Roots and Reverberations: The American Revolution in Britain
Dr. Matthew Reardon
Assistant Professor, Department of History, West Texas A&M University.
Both the roots and reverberations of the American Revolution run deep in British history. Although provoked by Parliament's novel attempts to tax North American colonists in the 1760s, the Revolution's underlying causes actually lay much further in Britain's past. England's last civil war in the 1640s gave Americans their revolutionary ideology, while institutional change in Britain since that time provided the context that made the Revolution possible. Perceived as an unnatural conflict between fellow nationals, the War for American Independence compelled native Britons to reassess themselves as a people and as an imperial power. From their reexamination came both centripetal and centrifugal forces. Whereas it brought native Britons closer together through a redefined sense of “Britishness;” this national identity and its representative institutions were now reserved for them alone.
Dr. Matthew Reardon is a historian of colonial America, with an emphasis on gender and culture in the early modern British Atlantic world. Before coming to West Texas A&M University in 2013 he received a B.A. from Louisiana State University in 2000, a M.A. from the University of Alabama in 2002, and a Ph.D. from the University of Iowa in 2012. He teaches courses on United States history to 1877, colonial, revolutionary, and early national America, the British Atlantic World, gender and society, and the history of science, medicine, and technology. His current book project, “A Manly Spirit”: The Gendered Origins of the American Revolution, explores gender politics and politics of gender in the era of the American Revolution. His first article, “A Fraternity of Patriarchs: The Gendered Order of Early Puritan Massachusetts,” which examines the fraternal underpinnings of first generation Puritan Massachusetts, is set to appear this June in the Historical Journal of Massachusetts.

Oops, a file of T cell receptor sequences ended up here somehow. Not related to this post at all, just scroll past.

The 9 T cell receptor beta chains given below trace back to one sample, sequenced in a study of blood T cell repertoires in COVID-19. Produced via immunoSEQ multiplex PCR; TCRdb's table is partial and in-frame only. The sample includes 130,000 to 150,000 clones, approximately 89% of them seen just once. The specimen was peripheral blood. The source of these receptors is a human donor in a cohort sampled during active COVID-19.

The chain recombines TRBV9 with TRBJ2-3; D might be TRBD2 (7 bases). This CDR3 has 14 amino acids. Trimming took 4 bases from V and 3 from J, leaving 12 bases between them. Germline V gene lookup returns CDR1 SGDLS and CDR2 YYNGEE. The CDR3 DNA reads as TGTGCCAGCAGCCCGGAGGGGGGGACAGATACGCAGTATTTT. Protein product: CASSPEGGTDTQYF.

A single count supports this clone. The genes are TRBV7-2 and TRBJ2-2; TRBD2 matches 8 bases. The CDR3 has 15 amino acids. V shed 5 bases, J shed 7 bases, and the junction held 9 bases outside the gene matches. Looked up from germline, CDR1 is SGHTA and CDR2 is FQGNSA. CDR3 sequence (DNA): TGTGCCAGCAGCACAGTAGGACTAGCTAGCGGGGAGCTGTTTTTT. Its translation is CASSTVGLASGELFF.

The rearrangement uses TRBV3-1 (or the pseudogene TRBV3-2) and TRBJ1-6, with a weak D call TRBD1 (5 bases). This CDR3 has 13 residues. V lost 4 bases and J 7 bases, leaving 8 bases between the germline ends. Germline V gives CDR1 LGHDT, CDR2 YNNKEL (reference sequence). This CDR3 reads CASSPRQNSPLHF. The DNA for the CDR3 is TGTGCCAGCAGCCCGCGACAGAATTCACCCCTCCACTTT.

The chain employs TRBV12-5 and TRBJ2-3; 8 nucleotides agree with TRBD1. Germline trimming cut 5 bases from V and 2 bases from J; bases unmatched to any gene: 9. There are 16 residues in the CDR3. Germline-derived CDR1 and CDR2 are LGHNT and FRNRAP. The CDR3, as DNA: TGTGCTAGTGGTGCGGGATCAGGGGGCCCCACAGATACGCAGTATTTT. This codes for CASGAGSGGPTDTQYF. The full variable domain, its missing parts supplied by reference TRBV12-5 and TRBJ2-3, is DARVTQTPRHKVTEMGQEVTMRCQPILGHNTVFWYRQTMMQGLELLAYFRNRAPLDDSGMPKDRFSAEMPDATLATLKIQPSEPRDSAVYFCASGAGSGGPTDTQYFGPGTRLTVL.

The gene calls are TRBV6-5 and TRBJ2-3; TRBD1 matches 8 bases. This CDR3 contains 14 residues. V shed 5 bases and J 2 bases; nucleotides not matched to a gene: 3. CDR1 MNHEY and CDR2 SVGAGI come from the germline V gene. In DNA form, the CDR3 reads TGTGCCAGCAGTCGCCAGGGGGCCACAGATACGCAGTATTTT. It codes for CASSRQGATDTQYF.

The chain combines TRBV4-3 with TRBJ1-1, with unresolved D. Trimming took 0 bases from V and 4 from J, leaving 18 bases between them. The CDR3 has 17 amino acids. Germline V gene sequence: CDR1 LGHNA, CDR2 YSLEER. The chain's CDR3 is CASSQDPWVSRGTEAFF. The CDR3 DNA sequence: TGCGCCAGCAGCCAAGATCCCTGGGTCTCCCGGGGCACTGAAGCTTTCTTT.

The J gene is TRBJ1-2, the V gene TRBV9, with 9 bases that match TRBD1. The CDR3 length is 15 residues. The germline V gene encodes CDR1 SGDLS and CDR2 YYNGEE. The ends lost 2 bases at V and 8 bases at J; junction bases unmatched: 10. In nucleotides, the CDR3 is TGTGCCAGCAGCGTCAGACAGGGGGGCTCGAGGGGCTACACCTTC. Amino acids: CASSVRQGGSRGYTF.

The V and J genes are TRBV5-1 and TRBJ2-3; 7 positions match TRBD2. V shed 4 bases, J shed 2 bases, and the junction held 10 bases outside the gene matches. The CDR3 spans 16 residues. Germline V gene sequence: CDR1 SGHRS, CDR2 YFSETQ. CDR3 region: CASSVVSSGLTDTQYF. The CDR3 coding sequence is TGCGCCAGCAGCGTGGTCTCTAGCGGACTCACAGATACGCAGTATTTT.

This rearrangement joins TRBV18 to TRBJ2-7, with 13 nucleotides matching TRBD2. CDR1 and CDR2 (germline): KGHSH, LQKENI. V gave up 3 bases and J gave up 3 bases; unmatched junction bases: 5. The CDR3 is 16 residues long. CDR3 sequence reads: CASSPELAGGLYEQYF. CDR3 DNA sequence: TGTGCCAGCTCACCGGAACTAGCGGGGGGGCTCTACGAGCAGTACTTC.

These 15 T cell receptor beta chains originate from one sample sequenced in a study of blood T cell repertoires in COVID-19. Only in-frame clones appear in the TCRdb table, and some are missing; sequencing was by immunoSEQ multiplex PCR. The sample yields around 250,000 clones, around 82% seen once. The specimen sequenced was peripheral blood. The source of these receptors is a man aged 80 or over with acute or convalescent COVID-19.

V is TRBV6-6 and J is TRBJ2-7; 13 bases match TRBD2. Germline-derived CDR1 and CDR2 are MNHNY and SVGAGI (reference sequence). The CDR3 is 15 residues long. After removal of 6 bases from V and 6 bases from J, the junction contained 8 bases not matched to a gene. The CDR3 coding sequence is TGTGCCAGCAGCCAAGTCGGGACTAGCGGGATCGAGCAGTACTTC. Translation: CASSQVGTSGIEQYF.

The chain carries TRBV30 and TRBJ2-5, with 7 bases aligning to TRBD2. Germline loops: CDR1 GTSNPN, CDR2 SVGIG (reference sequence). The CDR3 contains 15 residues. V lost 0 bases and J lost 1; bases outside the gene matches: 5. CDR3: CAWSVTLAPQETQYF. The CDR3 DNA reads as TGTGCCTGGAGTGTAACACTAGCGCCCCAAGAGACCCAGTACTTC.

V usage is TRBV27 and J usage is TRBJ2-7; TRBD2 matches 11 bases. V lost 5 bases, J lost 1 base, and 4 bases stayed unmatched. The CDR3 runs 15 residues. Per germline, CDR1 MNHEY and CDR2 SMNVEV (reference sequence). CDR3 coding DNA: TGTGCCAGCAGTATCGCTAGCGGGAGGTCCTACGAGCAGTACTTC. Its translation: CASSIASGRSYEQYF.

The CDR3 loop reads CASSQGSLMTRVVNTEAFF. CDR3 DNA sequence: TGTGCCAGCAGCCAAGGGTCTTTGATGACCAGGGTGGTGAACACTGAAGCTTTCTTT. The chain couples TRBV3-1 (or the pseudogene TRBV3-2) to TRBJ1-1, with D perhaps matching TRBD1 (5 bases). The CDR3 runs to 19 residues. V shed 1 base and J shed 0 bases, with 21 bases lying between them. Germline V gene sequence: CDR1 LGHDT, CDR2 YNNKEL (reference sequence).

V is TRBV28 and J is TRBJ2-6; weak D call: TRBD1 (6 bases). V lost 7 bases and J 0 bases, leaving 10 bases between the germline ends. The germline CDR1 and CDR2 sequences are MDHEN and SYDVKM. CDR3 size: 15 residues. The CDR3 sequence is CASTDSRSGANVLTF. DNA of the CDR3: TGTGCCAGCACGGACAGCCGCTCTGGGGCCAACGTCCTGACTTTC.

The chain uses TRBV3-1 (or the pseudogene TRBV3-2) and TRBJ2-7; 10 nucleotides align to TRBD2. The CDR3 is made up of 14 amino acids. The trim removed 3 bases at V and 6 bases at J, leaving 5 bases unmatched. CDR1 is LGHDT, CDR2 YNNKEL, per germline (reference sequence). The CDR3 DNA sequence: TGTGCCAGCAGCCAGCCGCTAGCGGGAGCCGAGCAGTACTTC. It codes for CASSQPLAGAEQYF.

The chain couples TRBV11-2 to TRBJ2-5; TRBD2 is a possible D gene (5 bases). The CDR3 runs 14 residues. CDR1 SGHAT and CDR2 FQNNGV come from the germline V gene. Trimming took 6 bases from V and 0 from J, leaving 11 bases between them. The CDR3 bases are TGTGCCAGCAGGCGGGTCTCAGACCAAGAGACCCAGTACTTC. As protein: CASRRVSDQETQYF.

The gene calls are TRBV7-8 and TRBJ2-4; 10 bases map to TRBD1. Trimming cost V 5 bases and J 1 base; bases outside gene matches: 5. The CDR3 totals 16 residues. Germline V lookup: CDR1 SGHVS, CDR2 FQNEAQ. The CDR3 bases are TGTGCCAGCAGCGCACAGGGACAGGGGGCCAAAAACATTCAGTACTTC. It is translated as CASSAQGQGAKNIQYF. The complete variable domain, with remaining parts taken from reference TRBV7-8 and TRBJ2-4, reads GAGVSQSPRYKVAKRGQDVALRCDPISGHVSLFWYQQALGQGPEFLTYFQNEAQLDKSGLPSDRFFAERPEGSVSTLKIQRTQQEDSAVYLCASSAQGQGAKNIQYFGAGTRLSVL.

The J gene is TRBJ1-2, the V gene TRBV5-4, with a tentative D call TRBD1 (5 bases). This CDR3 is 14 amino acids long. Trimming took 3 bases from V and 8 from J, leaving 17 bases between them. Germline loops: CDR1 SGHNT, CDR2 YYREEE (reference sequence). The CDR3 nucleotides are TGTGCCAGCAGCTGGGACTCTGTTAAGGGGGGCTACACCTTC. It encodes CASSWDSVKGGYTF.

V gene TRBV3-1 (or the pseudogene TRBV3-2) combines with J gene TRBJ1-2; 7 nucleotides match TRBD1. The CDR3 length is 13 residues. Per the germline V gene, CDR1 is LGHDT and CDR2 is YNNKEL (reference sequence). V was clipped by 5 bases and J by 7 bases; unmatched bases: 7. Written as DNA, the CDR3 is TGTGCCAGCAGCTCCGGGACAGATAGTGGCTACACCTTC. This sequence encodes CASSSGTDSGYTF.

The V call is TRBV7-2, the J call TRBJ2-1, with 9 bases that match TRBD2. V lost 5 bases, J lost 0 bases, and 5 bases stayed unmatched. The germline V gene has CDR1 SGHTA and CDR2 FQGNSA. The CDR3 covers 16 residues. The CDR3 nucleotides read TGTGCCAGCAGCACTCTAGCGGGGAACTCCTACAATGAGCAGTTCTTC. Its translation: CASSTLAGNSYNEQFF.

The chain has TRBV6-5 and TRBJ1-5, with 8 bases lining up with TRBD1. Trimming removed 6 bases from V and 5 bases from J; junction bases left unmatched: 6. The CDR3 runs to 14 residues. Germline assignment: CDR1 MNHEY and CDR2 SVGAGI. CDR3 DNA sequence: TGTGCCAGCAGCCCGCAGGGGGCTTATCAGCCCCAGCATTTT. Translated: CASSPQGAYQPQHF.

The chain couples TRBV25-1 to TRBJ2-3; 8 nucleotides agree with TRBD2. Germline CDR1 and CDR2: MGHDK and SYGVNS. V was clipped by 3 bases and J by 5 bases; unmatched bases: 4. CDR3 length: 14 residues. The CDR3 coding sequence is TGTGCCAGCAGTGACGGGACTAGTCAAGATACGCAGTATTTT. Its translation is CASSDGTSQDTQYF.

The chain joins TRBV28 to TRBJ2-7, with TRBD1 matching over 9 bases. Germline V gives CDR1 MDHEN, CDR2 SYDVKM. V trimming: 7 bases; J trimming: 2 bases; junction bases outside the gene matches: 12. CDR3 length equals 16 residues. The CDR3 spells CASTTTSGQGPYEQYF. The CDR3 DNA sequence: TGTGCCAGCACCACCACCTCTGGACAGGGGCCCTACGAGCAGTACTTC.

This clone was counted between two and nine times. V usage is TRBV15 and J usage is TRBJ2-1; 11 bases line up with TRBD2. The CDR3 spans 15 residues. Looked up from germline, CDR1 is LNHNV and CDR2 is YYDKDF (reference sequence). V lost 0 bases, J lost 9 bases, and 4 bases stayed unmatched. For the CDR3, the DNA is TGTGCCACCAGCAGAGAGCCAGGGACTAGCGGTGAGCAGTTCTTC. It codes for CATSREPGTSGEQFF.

Dr. Reardon's lecture was held in the International Cultural Center at Texas Tech University in Lubbock, TX, June 25, 2014. This event was cosponsored by the TTU K-12 Global Education Outreach and supported by a grant from the Center for Global Understanding.